Indexed on: 10 Sep '14Published on: 10 Sep '14Published in: Journal of biomedical optics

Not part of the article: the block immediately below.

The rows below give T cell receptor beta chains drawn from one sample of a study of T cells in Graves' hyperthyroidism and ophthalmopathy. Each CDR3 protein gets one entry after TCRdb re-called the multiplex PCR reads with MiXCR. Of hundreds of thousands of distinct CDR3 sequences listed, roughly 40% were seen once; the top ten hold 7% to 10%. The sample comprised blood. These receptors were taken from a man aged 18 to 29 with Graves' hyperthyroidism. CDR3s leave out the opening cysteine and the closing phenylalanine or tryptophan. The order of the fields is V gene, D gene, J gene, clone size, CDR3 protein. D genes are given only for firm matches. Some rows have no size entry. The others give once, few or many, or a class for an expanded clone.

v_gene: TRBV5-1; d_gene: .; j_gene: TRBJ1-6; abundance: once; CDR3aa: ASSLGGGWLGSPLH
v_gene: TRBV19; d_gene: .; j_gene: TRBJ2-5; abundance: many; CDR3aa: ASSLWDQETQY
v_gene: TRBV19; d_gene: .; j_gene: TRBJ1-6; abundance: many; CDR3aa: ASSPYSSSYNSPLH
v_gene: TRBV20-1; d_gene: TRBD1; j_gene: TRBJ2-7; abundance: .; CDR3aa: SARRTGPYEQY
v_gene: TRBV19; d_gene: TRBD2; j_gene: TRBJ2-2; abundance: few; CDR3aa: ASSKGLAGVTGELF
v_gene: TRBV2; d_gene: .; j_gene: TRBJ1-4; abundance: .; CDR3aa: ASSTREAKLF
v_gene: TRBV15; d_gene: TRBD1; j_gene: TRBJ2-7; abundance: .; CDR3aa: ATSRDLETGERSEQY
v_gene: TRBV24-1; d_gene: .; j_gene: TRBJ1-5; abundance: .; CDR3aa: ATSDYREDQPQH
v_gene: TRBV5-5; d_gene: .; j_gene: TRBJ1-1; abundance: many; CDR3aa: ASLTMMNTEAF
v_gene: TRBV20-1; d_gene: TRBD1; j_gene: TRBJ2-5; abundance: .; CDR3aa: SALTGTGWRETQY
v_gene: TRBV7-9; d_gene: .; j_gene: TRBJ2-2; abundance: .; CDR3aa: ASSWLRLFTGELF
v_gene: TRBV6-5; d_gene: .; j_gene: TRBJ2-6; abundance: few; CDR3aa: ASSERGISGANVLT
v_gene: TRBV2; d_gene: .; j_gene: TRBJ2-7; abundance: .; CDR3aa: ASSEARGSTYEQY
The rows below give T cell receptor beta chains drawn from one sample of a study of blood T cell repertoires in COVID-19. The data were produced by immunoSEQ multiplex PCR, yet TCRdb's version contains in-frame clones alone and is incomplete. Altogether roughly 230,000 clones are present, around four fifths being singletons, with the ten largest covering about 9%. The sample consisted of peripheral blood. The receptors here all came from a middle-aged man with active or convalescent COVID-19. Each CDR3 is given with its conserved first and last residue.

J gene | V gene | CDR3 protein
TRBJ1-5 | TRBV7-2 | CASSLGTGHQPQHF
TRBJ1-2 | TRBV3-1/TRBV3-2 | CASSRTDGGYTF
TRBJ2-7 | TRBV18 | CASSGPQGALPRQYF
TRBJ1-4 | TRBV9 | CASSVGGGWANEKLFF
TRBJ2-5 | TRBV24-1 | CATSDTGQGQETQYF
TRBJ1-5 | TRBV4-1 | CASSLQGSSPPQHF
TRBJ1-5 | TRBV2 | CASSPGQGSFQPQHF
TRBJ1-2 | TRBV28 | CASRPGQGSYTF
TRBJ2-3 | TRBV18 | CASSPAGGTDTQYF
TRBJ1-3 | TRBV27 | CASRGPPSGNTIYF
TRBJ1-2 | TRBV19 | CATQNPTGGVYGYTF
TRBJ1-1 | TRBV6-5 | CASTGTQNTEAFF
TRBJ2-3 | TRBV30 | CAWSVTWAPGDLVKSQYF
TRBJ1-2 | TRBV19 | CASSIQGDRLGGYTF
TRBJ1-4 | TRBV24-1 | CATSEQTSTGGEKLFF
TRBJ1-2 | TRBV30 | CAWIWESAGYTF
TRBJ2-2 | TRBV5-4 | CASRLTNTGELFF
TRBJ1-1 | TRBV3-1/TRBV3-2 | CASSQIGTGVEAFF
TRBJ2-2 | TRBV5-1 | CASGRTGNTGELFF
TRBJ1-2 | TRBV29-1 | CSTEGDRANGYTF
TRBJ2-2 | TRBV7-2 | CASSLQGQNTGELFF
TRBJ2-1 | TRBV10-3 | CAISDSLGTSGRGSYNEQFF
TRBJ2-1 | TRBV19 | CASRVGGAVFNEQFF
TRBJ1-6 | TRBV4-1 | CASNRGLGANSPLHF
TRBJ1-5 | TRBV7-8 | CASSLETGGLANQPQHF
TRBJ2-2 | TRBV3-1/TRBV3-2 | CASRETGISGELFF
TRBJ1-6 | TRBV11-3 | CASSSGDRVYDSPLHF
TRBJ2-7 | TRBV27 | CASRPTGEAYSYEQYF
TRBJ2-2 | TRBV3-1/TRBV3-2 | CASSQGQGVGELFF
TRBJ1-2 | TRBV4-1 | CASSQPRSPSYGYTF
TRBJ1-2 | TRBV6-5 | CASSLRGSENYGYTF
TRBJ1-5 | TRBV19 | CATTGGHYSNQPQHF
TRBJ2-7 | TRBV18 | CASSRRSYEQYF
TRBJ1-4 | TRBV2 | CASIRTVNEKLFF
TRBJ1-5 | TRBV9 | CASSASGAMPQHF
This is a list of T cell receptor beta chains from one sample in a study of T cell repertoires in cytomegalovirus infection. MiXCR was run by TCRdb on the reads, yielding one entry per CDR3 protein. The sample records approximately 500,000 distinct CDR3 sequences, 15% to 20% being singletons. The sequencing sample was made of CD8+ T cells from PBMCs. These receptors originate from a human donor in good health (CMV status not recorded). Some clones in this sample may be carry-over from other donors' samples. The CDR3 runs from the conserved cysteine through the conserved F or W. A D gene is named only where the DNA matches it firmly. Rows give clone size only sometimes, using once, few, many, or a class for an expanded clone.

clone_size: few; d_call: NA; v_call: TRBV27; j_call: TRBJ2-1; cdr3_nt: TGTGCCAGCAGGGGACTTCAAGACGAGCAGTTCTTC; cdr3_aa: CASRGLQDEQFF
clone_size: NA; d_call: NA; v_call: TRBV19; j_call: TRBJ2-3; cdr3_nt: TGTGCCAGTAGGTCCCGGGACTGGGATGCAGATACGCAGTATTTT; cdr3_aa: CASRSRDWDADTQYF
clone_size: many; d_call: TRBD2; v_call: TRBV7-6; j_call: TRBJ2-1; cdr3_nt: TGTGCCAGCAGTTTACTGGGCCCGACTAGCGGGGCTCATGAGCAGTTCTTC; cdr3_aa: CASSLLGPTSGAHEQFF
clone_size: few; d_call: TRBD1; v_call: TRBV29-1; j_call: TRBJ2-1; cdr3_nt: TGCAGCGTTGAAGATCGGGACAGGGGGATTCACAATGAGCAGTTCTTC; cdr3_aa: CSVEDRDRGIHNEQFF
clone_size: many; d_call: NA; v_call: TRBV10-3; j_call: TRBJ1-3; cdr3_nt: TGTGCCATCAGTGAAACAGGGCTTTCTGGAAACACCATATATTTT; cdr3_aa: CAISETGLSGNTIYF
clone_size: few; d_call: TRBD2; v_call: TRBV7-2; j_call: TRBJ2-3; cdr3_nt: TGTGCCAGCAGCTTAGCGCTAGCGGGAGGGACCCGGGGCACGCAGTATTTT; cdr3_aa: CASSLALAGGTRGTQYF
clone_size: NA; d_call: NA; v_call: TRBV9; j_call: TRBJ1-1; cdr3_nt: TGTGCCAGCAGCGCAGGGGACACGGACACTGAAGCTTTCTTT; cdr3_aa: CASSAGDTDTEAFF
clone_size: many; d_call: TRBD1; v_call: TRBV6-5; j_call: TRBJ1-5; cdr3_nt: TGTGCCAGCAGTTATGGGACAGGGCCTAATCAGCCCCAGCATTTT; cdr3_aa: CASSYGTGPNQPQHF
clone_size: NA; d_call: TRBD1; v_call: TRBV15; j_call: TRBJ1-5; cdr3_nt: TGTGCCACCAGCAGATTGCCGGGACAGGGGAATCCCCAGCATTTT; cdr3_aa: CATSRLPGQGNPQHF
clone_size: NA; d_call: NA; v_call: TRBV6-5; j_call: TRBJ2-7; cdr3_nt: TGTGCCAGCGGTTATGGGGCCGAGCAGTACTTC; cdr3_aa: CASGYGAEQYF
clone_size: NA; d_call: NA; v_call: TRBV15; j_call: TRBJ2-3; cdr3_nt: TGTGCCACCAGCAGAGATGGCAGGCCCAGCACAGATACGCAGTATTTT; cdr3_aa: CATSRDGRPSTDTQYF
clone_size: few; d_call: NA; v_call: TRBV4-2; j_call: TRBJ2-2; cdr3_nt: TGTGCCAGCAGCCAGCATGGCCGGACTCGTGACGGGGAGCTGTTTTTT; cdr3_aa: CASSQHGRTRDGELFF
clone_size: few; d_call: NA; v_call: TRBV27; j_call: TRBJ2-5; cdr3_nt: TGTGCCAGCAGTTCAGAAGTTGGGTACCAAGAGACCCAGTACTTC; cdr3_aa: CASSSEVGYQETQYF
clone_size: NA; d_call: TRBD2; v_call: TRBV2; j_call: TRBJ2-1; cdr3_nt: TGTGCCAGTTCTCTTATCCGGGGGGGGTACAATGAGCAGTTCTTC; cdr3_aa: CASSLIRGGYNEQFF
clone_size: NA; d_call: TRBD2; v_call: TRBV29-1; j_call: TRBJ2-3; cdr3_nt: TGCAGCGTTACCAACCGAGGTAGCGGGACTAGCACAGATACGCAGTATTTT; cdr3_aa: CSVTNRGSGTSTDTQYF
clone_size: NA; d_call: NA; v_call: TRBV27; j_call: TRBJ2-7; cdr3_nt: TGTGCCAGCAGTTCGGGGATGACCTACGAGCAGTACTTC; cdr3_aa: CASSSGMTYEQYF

We report on a phase-based method for accurately measuring the ocular pulse in the anterior chamber in vivo. Using phase-sensitive optical coherence tomography with optimized scanning protocols and equations for compensating bulk motion and environmental vibrations, a high sensitivity of 0.9 μm/s minimal velocity is demonstrated at a wide detection band of 0 to 380 Hz. The pulsatile relative motion between cornea and crystalline lens in rodents is visualized and quantified. The relative motion is most likely caused by respiration (1.6 Hz) and heartbeat (6.6 Hz). The velocity amplitude of the relative motion is 10.3 ± 2.4 μm/s. The displacement amplitudes at the respiratory and cardiac frequencies are 202.5 ± 64.9 and 179.9 ± 49.4 nm, respectively. The potential applications the measurement technique can be found in the evaluation of intraocular pressure and the measurement of biomechanical properties of the ocular tissue, which are important in several ocular diseases.